Pražský služby has a new shareholder, but Soranus remains as opaque as ever
Some of the secrecy surrounding a minority shareholding in Prague’s money-spinning municipal trash company has been lifted with the announcement that Czech financial and investment company Natland Group has bought the stake from the mysterious Cyprus-based company Soranus Limited.
Czech Position at the start of June began asking questions about the stake held by the Cyprus company, in turn owned by British shell company Nettrubino Limited. The majority owner of trash company Pražský služby — Prague City Hall — was unaware of who its partner was, with many indications pointing to influential investment group PPF.
PPF sold the 15.8 percent stake it owned (which translated into voting rights of 19.3 percent) back in October 2010, but there was always the suspicion that it had somehow held on. In the latest turn of events, PPF features with its banking arm partially financing Natland’s acquisition. Pražské služby still owes PPF banka Kč 750 million, which is not an insignificant amount.
For those who like short, quick and simple mysteries, Natland’s acquisition would appear to draw a line under the ownership mystery. The trouble is that even this announcement leaves many loose ends and questions.
There is, for example, the obvious disparity that Natland says it bought an 18.85 percent shareholding in Pražský služby, although Soranus only owned 15.8 percent. Where do the extra 3 percent of shares come from?
Second, who was hiding behind Soranus and Nettrubino Limited? This is still a secret even following Natland’s announcement, timed a few days before Pražský služby’s general meeting. Ownership is usually kept secret if the owner does not want to appear rich — or if the origin of the cash behind the investment is less than clean.
Influential Prague businessman Tomáš Hrdlička, who has legendary close links to the top of the Civic Democrats (ODS) and Social Democrats (ČSSD) who now rule Prague City Hall under a coalition deal, is frequently talked about as the owner of Soranus. Hrdlička denies any connection and Prague Mayor Bohuslav Svoboda (ODS) is apparently unable to answer the question. “At the moment, I do not have sufficient information on which to confirm or deny, and I refuse to speculate,” City Hall spokeswoman Tereza Krásenská said.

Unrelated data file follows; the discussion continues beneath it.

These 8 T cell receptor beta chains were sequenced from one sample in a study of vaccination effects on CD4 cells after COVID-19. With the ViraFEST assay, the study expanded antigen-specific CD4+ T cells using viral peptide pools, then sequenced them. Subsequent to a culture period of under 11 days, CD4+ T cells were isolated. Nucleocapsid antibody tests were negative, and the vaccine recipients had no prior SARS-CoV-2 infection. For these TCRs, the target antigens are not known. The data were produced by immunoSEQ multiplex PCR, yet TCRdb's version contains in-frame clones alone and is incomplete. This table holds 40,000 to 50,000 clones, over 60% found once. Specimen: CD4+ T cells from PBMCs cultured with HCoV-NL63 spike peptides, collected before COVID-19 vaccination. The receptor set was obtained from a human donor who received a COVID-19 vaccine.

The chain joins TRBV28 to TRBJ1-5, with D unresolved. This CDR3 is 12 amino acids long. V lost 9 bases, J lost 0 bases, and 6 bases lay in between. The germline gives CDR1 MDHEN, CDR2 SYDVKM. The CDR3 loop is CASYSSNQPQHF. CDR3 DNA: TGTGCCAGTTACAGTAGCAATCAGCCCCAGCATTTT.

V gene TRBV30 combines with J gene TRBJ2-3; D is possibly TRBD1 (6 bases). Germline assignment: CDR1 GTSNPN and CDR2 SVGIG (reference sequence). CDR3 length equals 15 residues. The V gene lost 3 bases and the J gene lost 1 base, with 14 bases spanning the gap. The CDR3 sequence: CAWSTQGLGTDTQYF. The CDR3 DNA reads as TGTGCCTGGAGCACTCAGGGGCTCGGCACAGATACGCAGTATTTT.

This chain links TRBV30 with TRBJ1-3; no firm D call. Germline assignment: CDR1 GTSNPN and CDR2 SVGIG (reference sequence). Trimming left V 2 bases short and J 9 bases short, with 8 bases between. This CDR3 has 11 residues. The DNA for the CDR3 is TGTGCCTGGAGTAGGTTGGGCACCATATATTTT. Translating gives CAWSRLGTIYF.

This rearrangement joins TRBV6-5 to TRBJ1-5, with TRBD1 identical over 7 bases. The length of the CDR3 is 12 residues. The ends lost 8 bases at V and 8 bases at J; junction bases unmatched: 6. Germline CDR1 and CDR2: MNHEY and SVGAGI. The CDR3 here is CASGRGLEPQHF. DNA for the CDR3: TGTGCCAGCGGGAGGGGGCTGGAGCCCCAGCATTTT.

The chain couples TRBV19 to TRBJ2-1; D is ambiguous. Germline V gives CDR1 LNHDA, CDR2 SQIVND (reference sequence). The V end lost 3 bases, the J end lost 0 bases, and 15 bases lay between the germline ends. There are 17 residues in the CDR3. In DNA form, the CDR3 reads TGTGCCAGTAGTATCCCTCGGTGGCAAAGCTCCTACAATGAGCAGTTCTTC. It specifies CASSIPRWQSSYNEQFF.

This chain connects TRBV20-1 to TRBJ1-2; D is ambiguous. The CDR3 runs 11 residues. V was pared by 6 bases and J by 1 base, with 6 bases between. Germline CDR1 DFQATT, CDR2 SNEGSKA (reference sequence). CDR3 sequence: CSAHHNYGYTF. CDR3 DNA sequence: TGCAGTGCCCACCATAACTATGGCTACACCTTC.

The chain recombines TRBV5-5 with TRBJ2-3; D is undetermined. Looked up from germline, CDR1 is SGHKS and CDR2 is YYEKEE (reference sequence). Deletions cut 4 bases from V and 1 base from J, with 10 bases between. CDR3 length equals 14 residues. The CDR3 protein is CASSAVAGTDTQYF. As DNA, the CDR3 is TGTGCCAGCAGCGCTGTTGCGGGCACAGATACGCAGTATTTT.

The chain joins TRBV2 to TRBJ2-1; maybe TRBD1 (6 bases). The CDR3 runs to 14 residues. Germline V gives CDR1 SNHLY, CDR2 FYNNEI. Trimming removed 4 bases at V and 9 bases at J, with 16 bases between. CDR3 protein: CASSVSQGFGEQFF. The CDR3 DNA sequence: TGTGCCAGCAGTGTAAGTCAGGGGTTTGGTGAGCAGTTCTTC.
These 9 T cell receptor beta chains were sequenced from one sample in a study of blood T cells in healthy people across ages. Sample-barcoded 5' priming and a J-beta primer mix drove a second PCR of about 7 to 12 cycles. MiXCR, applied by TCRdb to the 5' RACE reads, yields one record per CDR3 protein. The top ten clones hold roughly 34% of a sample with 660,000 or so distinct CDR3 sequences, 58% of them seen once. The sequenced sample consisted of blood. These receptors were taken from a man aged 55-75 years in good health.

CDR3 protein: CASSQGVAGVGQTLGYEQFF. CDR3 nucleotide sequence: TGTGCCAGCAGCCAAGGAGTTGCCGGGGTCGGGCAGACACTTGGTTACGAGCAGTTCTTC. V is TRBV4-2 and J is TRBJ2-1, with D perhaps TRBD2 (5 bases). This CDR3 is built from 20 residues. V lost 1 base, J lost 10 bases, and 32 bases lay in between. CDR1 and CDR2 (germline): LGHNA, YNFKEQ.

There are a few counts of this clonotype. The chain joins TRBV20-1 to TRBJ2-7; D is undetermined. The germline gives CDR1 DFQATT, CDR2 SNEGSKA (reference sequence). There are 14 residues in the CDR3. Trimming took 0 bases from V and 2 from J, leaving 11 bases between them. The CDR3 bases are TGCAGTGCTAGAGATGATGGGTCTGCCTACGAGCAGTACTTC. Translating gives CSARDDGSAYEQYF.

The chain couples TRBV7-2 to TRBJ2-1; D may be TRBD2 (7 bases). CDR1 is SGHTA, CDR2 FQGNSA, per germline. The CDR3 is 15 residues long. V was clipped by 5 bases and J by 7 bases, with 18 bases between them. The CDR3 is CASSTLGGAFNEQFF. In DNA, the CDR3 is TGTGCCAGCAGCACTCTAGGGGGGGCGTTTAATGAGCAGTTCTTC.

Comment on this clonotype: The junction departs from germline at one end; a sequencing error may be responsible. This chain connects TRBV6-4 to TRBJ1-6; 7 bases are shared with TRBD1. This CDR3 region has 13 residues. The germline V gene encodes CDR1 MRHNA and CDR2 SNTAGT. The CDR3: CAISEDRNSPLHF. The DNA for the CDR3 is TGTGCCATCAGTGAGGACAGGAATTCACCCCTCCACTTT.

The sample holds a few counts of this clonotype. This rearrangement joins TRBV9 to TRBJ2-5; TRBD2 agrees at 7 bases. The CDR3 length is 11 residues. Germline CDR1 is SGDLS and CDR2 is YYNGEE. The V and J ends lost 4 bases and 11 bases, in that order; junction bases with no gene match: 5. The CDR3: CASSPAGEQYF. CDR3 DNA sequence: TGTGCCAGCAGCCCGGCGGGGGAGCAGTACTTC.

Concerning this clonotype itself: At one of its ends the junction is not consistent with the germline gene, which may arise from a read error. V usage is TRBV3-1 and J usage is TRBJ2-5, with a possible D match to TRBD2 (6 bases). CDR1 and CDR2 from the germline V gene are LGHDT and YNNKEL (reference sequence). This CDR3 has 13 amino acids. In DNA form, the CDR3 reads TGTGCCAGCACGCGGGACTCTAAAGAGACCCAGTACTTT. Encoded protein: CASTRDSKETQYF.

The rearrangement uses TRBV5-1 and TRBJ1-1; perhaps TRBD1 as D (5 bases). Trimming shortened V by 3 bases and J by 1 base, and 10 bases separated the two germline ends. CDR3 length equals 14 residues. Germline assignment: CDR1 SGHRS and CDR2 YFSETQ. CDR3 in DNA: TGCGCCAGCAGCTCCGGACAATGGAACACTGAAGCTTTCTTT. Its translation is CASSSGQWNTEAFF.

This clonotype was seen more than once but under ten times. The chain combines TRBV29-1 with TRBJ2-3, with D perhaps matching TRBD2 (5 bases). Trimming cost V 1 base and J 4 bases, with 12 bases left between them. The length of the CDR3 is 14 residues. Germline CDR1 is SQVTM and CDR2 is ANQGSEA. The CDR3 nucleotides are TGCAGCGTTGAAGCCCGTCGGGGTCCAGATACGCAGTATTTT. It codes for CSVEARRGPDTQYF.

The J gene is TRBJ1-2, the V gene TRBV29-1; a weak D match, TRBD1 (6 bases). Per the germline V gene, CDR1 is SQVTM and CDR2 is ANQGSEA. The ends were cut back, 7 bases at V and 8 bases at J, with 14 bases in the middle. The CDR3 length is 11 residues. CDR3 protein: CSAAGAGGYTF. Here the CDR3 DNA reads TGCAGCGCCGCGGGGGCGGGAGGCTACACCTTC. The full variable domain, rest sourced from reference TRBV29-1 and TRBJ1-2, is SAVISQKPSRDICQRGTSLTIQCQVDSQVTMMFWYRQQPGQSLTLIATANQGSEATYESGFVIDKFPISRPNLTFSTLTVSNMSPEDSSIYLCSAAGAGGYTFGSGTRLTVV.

Speculation is also rife concerning Hrdlička’s links with Natland, which came to a head when it stepped in earlier this year to become the majority owner of famous Czech football club Slavia Prague. It was suggested at the time that Hrdlička was working hand in hand with the well-known Prague lobbyist Roman Janoušek. Natland Group has, not surprisingly, denied any links. Natland sooner or later can be expected to also announce its ownership of the modern Eden stadium, where Slavia plays its home games.
Natland Group shareholder Tomáš Raška gave the following explanation for its surprise investment in another new sector, waste. “Our choice of investment opportunities is not predetermined in advance. We evaluated Pražský služby as an interesting financial investment thanks to the possibility of thermal use of mixed waste and construction of a new cogeneration unit.”
It should be added that garbage is big business, and Pražský služby is a highly profitable company. It also owns the municipal waste incineration facilities in Prague 10–Malešice to which Raška referred.
Even so, if Natland Group believed the investment opportunity so captivating, why didn’t it jump at the chance to acquire the stake when PPF was selling in October last year, especially if relations are good enough for PPF to be providing part of the cash for the transaction this time round?